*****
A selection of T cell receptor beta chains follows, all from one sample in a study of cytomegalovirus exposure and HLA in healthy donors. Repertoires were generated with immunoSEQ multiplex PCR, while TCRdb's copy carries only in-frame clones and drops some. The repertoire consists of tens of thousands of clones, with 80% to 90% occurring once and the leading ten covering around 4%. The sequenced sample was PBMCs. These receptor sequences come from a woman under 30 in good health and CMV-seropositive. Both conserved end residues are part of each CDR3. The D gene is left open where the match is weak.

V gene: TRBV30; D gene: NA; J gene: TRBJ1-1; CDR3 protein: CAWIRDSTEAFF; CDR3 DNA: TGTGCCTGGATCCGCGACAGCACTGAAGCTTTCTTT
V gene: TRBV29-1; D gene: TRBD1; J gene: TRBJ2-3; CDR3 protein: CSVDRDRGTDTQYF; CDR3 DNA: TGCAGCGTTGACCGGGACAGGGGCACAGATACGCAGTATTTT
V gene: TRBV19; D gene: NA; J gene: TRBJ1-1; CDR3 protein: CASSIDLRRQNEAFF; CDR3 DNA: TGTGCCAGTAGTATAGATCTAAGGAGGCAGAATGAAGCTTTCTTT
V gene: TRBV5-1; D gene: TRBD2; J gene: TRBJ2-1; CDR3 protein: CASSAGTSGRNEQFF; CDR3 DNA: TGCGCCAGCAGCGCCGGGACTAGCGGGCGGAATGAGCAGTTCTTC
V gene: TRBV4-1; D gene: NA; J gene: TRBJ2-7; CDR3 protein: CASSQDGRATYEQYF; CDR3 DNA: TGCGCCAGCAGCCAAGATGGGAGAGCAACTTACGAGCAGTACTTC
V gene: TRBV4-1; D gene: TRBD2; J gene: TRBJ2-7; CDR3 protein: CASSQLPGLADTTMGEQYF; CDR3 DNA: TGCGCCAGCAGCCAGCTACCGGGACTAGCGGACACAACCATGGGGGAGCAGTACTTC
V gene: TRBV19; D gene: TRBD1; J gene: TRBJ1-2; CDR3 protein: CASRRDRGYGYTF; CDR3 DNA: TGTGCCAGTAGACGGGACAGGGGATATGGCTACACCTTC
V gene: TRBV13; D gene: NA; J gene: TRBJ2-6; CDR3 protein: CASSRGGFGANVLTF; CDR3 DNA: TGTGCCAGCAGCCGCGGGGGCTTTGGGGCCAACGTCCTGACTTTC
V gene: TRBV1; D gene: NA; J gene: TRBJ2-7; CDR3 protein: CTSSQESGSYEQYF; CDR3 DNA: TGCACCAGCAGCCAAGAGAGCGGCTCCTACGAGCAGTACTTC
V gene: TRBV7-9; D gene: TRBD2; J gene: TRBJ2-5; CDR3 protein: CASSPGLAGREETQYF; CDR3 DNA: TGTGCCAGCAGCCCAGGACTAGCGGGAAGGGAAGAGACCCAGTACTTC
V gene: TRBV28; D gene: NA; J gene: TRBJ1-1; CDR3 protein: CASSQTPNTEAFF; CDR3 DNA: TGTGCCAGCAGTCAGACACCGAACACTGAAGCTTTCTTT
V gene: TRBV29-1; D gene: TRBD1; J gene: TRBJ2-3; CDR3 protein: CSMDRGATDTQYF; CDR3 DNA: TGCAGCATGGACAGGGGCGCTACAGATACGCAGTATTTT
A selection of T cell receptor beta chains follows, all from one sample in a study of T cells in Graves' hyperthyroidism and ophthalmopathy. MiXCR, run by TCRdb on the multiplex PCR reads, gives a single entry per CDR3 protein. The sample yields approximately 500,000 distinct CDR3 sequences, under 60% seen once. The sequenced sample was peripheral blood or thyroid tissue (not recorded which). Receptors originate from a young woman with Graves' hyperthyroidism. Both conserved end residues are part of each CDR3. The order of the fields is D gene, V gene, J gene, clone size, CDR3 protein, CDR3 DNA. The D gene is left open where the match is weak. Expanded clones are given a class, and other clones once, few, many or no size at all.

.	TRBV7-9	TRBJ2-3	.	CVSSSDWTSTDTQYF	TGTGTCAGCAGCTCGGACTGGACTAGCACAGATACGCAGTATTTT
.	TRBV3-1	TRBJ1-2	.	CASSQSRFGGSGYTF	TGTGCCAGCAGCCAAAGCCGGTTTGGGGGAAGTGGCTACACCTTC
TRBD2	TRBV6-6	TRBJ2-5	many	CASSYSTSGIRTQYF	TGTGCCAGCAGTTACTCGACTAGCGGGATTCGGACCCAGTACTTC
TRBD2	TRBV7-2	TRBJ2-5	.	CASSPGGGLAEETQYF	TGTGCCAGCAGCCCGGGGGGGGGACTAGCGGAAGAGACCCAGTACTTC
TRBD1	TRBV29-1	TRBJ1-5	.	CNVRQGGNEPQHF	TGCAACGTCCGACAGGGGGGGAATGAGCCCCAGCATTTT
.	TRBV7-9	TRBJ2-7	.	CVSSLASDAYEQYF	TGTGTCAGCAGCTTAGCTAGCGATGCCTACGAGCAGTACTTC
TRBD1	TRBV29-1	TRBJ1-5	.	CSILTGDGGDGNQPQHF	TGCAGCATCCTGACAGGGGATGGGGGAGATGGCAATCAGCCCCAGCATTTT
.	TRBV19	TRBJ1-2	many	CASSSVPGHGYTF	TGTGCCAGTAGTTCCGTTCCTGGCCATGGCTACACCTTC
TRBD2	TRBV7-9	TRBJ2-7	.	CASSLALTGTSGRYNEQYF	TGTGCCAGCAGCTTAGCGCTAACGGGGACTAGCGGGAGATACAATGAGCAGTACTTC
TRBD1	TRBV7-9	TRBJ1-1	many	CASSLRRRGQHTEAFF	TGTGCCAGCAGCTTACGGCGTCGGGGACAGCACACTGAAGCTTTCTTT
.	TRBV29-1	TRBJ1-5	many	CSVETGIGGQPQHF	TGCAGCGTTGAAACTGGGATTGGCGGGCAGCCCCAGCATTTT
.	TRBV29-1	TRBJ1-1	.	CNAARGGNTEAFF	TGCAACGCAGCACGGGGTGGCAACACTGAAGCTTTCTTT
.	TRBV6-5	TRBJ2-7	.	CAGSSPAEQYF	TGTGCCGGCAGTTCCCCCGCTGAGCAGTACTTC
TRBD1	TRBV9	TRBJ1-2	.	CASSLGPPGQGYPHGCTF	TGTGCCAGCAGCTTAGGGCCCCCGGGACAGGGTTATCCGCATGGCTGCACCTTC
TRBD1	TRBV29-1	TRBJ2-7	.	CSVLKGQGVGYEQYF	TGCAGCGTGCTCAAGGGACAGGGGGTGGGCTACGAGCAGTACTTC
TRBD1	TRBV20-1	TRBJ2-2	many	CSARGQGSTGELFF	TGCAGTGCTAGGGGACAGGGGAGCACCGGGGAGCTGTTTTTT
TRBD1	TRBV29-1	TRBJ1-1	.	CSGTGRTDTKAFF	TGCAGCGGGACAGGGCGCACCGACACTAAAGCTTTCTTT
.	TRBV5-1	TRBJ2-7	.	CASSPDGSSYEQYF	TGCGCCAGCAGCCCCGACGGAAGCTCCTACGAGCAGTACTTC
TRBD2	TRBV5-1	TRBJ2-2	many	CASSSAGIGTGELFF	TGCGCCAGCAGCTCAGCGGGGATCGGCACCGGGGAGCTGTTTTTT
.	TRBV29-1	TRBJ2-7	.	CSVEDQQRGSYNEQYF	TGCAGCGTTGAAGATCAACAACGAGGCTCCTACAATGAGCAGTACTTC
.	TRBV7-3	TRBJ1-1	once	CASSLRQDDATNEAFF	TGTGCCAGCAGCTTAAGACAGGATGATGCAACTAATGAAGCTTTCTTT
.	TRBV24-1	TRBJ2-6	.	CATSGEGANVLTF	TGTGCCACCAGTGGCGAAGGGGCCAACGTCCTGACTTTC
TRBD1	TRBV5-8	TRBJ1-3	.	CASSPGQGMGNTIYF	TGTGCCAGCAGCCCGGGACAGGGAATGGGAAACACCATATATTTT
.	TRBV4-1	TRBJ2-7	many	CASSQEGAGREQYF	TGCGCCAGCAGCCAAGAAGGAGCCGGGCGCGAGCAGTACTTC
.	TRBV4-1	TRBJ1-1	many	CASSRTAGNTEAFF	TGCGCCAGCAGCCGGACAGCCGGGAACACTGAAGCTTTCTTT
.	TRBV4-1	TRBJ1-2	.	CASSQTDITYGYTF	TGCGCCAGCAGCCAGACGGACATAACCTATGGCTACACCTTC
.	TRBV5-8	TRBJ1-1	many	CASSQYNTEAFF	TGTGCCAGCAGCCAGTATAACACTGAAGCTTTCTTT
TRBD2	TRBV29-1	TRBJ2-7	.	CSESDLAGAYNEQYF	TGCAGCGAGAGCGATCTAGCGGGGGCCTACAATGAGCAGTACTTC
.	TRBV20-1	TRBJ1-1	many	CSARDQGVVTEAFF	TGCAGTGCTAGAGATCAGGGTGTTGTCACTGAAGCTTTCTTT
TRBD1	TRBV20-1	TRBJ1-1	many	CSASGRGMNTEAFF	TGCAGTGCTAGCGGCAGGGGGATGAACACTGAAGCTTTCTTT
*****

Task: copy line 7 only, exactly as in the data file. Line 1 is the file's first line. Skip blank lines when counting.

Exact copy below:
V gene: TRBV4-1; D gene: TRBD2; J gene: TRBJ2-7; CDR3 protein: CASSQLPGLADTTMGEQYF; CDR3 DNA: TGCGCCAGCAGCCAGCTACCGGGACTAGCGGACACAACCATGGGGGAGCAGTACTTC